Company Suspended in Manchester accident
The company that owns and operates the bus that hit a boom lift in Manchester on November 1 killing its operator has been ordered to park up its bus fleet.
The bus companies concerned are UK North and GM Buses Ltd, one of the biggest bus companies in Manchester
The two companies have been ordered to suspend their fleets because of concerns about vehicle safety and whether its mainly Polish drivers have a good enough command of English to understand road signs.
Beverley Bell, the North Western traffic commissioner, ordered the company to keep its 74-bus fleet in the garage, Bell said that she took the action to “ensure road safety during the festive period”.
She is critical of the way that the company’s drivers are assessed and trained. Around 100 of its 130 drivers are Polish and many of them are said to have a poor understanding of the English language.
She concluded that the drivers who had been recruited from Eastern Europe were learning on the job, using “real roads, real people and real vehicles” to practice their driving skills.
The suspension will continue until January 2 when the inquiry into the company’s fitness to operate will continue. Concern has been expressed about a number of incidents in addition to the fatality, including one in October when a bus had its roof ripped off after it crashed into a bridge.
In that case the driver was apparently lost and went the wrong way down a one-way street because he did not understand several warning signs.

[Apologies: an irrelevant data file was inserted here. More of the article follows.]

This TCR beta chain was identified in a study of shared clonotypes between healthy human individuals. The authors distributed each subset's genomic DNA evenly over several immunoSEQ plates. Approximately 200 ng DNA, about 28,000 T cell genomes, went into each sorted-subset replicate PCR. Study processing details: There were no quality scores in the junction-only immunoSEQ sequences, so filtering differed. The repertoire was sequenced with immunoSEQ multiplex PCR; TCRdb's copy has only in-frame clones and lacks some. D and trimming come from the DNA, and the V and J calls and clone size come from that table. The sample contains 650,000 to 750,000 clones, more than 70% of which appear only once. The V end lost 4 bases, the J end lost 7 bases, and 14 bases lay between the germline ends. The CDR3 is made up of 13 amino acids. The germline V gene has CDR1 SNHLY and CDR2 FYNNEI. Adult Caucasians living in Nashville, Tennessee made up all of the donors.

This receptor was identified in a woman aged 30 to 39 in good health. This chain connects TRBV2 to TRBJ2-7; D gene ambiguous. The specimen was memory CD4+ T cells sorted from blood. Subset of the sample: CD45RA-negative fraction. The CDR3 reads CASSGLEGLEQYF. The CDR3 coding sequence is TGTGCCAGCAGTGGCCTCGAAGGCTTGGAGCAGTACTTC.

Inspectors from the Vehicle and Operator Services Agency and police visited the company’s headquarters after the platform operator’s death. They inspected 28 buses, and issued 16 prohibition notices for defects, including faulty brakes, steering and suspension.
Documents were seized during further raids on the bus garage and the home of the company director, Vincenzo Casale. They highlighted concerns over alleged excessive hours that the drivers had been working and disclosed that the company had been issued with 34 notices of intended prosecution by police in the seven months leading up to the inquiry.
Casale and his brother, Ernesto, also a director, gave evidence in the company’s defence. They claimed that its training programme was robust and that each driver was assessed and trained individually. Ernesto Casale promised to bring in external driving assessors and his brother pledged to ensure that each driver had a minimum of five days’ training.
The driver involved in the fatal accident, an employee of UK North was arrested on suspicion of causing death by dangerous driving and was then released on bail.